True/False Rocks the Show Me State

As a light snow fell, the 10th annual True/False Film Fest officially kicked off on March 1 with its "March March" documentary film parade. Hundreds of watchers and participants took to Ninth Street in downtown Columbia, including the Marching Mizzou drumline, representing the University of Missouri, an anchor of the college town that's home to the festival.

 

The March March, a staple of the True/False Film Fest. Photo: Taylor Glascock

 

Only a few days prior to the festival's film screenings, which began on February 28, volunteers were out shoveling the snow from two winter storms that had dumped more than nine inches of heavy, wet white stuff onto the town. The remaining piles of snow amassed on the sidewalk gave the festival a Sundance-like feel, sans the mountains and Hollywood high-glitz and marketing.  

"We're not really focused on world premieres," says David Wilson, a filmmaker and the co-founder, with Paul Sturtz, of both True/False and RagTag Cinema, a nonprofit, independent theater.  "We're a non-competitive festival, and this really changes the way filmmakers spend time together. We're more of a communal event for the filmmakers. Since the festival ended, I've already gotten an inbox full of impassioned letters thanking us for the weekend."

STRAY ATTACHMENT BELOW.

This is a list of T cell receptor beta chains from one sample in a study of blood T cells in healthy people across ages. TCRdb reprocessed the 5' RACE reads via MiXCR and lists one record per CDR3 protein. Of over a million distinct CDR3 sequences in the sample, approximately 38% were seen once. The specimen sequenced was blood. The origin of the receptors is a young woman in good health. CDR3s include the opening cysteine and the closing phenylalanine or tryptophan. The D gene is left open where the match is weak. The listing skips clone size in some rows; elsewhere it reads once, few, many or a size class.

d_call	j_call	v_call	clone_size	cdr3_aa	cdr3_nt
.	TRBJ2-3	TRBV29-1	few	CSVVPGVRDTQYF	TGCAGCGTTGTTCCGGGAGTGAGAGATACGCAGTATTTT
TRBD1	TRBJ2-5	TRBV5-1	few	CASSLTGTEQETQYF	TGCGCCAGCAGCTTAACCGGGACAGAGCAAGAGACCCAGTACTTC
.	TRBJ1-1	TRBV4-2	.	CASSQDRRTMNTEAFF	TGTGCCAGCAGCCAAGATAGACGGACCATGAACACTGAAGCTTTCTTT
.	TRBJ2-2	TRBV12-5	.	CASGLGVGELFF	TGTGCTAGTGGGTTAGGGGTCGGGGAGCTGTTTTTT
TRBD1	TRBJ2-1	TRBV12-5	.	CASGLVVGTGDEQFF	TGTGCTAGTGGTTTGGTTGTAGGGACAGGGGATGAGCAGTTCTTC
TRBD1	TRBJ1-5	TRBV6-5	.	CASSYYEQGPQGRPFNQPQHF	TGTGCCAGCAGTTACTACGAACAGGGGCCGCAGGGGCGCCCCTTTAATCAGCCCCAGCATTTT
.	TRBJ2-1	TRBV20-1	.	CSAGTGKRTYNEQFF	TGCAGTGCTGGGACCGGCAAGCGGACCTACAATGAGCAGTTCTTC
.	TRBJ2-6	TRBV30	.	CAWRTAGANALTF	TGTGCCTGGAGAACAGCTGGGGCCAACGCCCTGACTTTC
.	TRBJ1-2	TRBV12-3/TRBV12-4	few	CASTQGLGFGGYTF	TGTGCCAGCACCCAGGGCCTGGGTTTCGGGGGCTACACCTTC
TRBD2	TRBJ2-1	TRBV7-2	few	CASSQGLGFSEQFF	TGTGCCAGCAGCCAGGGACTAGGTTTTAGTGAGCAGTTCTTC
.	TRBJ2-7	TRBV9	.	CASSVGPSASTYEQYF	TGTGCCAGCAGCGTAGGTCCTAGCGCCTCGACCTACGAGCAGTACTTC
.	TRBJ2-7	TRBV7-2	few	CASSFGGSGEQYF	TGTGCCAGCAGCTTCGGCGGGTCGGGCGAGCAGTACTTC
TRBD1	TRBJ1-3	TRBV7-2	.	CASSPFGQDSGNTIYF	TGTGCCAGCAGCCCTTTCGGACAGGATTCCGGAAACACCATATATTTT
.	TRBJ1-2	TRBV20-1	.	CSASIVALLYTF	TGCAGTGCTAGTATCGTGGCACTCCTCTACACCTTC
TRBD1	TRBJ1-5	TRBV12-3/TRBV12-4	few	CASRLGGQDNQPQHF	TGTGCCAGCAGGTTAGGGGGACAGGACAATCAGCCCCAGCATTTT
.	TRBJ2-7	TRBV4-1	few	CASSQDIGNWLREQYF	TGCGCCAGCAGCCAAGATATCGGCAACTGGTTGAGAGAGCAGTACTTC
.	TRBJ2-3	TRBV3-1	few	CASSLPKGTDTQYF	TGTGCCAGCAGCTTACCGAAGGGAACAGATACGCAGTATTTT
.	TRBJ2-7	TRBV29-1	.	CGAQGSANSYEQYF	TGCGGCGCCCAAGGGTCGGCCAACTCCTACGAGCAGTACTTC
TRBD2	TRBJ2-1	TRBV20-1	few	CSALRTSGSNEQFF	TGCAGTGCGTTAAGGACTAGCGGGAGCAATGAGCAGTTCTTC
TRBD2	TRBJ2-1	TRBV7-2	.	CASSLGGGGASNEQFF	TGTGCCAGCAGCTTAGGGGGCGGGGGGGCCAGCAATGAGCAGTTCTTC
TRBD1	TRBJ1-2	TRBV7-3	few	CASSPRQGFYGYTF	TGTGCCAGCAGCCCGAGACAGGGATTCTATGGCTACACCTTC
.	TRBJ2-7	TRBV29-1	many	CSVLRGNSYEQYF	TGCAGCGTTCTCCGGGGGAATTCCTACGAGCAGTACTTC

One of the largest celebrations of documentaries in the country, True/False has honored a who's who list of filmmakers, from Bruce Sinofsky to Henry Alex Rubin to Dana Alan Shapiro. The festival has also grown significantly over the years, thanks to devoted fans flocking to the screenings, free panel discussions and other events and parties.  

The 2013 True/False showcased 37 feature docs at venues throughout the town, including Missouri